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Archaeologia Cantiana -  Vol. 66 - 1953  page 100

of several miles and sometimes a tradesman’s customers might be scattered over half the county. The radius of trade was naturally affected by the type of trade carried on. A supplier of food such as a butcher or baker usually served a smaller area than a carpenter, builder or tailor, while wine merchants and sellers of ale, and porter seem to have had particularly large areas of trade. Gunsmiths and grain-merchants also seem to have drawn their customers from a fairly wide area, and professional men such as lawyers, auctioneers and valuers had clients from a large part of the county. A certain brandy merchant of Greenwich, called John Slee, had a very extensive trade. He supplied brandy to inns all over the country including many in the Midlands, Lancashire and Cheshire. A number of the debtors came from that part of Kent which is now in the London area, and some even from within London itself. Two account books and a letter book of a London merchant importing muslin from the Low Countries, France and Germany, are among the more interesting items in the collection. As might be expected, close trading connections between Kent and London are apparent. Kent tradesmen bought goods from London tradesmen, presumably wholesale, in order to resell them, and London tradesmen naturally had customers in Kent. The contents of some of the account books in which important local families figure as customers, supplement information provided by the account books of the same families among the private estate and family collections in the Archives Office.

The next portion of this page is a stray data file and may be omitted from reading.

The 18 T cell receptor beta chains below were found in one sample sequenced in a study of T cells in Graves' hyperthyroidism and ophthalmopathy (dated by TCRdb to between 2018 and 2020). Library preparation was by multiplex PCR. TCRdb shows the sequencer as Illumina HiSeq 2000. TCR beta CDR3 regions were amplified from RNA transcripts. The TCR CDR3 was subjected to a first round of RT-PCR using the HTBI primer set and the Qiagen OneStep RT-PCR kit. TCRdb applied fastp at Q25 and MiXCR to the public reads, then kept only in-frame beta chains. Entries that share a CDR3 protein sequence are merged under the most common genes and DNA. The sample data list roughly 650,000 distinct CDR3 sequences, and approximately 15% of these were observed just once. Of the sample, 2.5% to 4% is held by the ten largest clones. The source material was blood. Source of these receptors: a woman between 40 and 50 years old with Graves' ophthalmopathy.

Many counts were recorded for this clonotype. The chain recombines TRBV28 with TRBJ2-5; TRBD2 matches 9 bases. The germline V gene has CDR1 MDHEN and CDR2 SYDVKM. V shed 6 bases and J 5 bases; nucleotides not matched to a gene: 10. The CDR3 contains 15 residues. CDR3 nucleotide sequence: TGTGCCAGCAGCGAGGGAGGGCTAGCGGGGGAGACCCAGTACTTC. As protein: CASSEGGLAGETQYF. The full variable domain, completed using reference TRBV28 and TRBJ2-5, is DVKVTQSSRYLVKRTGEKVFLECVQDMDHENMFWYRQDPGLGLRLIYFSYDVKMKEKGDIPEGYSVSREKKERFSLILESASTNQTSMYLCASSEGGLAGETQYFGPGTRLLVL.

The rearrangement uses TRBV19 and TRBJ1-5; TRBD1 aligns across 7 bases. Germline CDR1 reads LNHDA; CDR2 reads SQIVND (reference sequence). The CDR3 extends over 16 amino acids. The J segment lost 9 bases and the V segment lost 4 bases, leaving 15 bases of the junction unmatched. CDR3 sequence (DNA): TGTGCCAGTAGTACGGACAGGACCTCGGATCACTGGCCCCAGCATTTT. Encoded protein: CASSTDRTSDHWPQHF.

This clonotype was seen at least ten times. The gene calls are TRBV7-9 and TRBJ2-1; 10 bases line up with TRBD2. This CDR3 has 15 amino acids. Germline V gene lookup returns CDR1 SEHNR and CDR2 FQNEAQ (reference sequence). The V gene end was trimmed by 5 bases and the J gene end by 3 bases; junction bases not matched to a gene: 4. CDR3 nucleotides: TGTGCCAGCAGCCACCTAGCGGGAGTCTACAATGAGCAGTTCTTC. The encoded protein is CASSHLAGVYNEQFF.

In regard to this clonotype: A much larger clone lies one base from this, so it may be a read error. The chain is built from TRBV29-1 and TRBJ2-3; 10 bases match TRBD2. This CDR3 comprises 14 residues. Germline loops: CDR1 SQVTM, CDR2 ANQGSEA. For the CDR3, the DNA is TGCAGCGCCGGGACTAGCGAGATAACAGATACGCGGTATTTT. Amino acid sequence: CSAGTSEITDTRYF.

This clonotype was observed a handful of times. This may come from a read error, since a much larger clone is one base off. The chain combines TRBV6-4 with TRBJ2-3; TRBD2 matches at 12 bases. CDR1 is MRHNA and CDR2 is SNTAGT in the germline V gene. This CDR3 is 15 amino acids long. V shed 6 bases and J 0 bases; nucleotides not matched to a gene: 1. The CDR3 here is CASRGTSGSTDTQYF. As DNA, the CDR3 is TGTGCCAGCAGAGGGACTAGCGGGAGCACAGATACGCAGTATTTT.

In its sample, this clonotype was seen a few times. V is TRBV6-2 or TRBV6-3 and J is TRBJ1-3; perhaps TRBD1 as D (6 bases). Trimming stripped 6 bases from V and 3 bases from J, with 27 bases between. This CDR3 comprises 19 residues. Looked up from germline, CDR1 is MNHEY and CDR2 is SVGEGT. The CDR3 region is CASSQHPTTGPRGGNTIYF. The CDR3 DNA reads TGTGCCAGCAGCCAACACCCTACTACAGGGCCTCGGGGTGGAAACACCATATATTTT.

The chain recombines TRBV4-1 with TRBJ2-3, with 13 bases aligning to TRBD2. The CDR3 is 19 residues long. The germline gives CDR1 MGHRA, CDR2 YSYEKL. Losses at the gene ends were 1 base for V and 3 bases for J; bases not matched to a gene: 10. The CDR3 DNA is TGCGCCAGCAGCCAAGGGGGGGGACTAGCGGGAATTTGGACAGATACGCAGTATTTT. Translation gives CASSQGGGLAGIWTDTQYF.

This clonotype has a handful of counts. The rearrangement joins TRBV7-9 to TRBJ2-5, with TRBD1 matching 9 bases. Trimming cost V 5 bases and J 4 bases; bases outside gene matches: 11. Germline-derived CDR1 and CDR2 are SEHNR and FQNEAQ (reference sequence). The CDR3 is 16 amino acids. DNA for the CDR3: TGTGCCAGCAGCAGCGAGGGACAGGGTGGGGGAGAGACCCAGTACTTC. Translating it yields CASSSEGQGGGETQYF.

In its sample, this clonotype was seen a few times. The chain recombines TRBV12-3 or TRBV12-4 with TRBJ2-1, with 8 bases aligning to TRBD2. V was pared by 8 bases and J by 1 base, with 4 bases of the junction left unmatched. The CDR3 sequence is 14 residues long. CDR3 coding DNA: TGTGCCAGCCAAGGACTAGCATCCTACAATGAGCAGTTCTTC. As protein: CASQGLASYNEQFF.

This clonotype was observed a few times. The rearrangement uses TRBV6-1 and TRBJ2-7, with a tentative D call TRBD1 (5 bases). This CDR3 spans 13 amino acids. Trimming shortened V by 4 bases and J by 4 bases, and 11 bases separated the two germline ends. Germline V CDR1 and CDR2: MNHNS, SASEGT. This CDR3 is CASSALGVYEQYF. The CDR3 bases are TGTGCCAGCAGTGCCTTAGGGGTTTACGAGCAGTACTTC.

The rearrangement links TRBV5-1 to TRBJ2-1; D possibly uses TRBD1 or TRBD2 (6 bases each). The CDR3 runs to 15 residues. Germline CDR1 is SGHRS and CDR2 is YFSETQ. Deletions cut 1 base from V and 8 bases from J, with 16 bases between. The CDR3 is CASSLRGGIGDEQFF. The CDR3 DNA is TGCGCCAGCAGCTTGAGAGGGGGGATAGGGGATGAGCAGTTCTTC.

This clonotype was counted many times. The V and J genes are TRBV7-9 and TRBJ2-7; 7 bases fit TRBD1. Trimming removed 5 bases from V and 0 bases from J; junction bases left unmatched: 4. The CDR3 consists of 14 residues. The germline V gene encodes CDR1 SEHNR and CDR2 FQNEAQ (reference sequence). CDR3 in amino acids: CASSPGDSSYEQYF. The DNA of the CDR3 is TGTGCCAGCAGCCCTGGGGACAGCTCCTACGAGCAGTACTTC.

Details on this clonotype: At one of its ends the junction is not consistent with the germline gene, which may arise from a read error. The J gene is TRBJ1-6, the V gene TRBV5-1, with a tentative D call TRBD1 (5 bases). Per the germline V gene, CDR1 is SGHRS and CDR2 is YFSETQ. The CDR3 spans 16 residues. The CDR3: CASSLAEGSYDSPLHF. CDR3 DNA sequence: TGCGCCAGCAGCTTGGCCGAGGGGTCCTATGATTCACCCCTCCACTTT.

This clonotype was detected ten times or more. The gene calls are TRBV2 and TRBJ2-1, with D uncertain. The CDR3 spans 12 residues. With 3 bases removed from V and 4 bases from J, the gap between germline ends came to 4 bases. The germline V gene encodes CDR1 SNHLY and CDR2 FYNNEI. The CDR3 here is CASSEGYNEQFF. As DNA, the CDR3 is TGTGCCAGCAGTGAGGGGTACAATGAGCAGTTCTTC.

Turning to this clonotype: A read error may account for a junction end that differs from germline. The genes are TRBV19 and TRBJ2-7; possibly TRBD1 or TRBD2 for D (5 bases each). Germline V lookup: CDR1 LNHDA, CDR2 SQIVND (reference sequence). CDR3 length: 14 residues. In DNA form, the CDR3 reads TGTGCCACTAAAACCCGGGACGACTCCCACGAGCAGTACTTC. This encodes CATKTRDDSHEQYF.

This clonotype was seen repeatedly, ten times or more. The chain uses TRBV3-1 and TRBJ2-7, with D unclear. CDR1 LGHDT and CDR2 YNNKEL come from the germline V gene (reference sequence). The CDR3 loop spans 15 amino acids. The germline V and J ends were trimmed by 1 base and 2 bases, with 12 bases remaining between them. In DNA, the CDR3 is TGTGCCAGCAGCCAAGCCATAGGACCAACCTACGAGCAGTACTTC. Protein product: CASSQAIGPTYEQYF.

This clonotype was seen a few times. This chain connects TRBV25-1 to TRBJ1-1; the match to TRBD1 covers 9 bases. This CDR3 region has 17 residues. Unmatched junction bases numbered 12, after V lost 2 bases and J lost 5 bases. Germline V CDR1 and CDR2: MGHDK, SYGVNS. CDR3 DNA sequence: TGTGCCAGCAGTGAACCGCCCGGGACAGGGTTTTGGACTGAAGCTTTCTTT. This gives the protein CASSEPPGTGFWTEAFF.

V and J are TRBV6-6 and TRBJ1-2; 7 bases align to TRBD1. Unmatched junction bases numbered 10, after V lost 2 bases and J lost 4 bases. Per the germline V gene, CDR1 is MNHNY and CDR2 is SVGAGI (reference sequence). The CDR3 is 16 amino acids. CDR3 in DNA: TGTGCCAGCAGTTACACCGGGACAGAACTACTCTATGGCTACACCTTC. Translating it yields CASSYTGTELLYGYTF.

In almost all cases where the name of the prison is given, the debtors were imprisoned at Maidstone, no matter where they lived. There are only three instances where another prison is noted, namely, Canterbury, Gravesend, and "The Debtors’ Prison" at Hoo. Maidstone lawyers appear to have had almost a monopoly of dealing with the debtors’ cases. Where the lawyer’s name is given, five, four of them definitely styled "of Maidstone," dealt with the bulk of the cases, two others dealt with a few cases and six other names appear once only.
   Many of the account books of these debtors are exceedingly rough and some are almost incomprehensible. In some cases it is by no means easy to find out in what trade the accountant was engaged. There are two main types of account book, rough Day Books giving details of the items sold, or the work done on a particular day and the amount of money charged, and ledgers with the accounts arranged under the names of the customers. The knowledge of book-keeping displayed is in most cases rudimentary, and judging by this it is not surprising that the owners of these books became insolvent. The accounts were seldom balanced and the tradesmen can have had little idea of an overall picture of his financial affairs at any one time. Often the books deposited for one particular tradesman only cover a few years

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